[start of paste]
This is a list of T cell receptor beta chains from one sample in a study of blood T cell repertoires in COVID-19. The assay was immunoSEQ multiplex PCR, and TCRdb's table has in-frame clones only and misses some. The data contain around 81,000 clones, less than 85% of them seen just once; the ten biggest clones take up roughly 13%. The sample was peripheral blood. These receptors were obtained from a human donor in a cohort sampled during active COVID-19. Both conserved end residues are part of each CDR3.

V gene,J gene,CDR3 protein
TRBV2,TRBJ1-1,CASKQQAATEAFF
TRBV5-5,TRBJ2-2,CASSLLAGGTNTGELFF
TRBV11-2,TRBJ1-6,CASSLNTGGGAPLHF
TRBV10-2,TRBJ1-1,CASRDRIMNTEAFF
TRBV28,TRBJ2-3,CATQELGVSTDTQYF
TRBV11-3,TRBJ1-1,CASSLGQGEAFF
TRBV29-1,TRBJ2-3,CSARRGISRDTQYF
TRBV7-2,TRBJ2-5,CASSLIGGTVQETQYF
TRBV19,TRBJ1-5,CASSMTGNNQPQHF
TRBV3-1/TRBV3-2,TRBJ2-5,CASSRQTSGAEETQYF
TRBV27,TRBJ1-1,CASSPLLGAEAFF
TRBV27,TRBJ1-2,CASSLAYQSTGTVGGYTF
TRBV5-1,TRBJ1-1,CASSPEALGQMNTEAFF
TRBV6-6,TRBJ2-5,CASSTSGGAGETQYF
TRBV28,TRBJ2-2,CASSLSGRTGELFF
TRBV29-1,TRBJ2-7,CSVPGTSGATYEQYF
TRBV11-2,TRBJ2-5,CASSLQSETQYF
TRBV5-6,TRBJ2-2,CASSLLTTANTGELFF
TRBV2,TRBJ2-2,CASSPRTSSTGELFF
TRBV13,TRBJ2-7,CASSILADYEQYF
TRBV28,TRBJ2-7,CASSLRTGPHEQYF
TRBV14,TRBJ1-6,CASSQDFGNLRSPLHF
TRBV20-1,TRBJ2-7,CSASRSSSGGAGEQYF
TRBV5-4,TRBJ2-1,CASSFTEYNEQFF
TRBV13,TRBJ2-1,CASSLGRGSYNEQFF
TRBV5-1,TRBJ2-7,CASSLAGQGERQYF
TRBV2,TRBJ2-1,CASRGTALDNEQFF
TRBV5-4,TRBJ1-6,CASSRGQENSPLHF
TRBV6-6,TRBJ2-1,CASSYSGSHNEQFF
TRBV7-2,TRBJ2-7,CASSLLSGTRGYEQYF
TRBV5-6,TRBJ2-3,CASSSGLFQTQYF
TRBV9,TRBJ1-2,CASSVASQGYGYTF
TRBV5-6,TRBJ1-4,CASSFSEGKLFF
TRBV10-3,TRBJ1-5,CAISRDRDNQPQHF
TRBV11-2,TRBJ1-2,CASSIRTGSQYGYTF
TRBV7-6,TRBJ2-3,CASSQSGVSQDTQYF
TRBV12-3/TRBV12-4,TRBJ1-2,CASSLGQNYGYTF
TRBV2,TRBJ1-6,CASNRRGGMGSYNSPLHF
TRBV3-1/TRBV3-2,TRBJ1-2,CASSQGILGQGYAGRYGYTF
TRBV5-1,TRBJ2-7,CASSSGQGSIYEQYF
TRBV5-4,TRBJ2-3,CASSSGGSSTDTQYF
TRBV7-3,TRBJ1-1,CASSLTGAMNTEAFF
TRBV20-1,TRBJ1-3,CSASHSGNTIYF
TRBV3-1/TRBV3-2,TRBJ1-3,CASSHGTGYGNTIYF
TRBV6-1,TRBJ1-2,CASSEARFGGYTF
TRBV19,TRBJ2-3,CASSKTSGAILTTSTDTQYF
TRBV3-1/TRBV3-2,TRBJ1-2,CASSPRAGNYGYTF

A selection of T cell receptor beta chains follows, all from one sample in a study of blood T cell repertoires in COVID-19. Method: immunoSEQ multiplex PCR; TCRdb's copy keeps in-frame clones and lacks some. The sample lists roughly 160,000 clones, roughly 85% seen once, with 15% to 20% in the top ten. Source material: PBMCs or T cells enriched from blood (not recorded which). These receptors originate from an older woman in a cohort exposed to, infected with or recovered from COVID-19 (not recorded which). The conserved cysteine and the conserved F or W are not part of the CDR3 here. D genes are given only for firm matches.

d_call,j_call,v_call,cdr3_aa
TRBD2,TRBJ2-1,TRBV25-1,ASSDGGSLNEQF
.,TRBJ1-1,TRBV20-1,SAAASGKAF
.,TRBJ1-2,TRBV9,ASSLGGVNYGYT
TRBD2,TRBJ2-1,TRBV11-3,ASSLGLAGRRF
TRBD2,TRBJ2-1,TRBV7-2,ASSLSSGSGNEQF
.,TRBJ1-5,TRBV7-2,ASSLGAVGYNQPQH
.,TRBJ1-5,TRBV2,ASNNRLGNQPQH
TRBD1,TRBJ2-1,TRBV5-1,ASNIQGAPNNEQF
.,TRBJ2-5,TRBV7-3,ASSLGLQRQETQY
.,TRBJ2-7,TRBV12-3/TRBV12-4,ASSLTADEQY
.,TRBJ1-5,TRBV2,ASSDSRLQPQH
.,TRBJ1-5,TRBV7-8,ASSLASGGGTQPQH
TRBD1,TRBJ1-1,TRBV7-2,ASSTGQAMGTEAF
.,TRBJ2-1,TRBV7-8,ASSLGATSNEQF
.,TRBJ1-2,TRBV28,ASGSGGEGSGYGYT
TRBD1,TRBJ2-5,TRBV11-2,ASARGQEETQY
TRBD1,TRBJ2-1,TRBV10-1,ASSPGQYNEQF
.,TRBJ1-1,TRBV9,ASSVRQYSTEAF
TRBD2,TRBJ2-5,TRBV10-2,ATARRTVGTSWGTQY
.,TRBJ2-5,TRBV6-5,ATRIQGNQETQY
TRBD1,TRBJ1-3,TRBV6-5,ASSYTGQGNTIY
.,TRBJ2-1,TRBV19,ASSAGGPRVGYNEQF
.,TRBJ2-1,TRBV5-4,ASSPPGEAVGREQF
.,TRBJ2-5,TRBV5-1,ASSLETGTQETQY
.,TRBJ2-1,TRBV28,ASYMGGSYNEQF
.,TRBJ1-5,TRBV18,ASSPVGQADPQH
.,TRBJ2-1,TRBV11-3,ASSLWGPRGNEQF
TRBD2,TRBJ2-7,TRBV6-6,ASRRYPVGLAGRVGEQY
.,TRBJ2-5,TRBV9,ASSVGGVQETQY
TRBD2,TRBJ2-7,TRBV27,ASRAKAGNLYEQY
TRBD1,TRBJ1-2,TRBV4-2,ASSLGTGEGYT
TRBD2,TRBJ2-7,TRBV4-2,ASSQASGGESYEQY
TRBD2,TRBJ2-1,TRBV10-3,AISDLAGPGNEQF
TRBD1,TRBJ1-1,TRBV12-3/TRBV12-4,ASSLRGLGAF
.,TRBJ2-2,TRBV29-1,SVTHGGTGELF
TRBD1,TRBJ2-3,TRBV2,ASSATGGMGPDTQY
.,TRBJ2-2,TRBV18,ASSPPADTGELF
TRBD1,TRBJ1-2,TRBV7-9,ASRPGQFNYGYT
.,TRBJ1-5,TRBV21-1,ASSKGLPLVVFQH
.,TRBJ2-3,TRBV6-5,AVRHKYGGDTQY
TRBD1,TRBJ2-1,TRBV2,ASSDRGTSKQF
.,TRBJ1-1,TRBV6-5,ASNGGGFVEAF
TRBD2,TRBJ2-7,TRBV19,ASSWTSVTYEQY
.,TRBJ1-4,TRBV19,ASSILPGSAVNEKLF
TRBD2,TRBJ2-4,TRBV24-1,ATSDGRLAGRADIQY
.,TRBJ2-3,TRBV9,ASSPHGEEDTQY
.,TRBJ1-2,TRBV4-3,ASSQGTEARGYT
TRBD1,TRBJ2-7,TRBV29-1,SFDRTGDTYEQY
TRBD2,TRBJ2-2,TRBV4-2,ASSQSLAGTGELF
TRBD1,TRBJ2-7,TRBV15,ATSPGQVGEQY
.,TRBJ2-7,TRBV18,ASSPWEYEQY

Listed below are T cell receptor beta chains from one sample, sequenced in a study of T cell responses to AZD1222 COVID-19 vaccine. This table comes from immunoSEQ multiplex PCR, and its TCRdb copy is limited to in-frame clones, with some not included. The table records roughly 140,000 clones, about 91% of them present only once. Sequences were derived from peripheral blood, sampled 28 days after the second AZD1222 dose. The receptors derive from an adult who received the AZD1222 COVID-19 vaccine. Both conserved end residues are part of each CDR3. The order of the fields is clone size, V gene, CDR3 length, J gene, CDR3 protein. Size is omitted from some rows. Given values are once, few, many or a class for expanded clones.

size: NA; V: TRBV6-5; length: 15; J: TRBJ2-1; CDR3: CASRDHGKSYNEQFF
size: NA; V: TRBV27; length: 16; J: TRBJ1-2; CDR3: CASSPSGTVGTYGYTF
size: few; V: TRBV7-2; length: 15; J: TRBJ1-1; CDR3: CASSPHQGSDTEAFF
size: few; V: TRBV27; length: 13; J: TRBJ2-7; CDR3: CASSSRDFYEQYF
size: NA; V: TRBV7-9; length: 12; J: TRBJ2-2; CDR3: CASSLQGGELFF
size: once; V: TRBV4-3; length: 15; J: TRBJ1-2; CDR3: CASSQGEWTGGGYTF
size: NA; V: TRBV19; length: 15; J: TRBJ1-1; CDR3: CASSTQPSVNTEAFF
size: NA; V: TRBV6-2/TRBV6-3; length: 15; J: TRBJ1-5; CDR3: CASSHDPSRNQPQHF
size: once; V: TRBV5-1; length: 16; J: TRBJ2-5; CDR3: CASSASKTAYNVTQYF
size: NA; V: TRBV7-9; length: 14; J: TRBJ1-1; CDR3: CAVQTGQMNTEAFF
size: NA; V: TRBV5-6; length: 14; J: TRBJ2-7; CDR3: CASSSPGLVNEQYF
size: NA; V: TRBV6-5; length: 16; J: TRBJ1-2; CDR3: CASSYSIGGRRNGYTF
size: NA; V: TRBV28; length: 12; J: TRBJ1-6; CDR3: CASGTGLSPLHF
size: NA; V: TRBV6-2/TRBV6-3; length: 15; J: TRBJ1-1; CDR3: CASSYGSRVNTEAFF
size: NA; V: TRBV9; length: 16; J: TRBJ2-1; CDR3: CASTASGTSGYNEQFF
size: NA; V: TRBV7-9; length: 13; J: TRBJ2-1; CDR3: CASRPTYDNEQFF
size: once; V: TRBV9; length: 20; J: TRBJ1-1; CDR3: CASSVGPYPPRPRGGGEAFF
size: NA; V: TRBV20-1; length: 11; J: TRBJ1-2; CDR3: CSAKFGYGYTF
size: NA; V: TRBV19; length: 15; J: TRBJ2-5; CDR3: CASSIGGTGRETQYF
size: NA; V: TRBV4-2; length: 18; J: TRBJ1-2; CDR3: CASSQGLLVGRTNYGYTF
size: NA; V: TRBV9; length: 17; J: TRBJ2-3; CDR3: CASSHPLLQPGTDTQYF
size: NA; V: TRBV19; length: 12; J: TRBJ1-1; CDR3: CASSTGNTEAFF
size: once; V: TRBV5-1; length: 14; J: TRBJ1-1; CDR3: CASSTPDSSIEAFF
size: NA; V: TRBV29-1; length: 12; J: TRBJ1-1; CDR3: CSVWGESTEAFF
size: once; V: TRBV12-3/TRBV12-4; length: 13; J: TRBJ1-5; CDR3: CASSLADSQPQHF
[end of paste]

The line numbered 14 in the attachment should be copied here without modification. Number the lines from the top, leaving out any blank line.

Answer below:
TRBV27,TRBJ1-2,CASSLAYQSTGTVGGYTF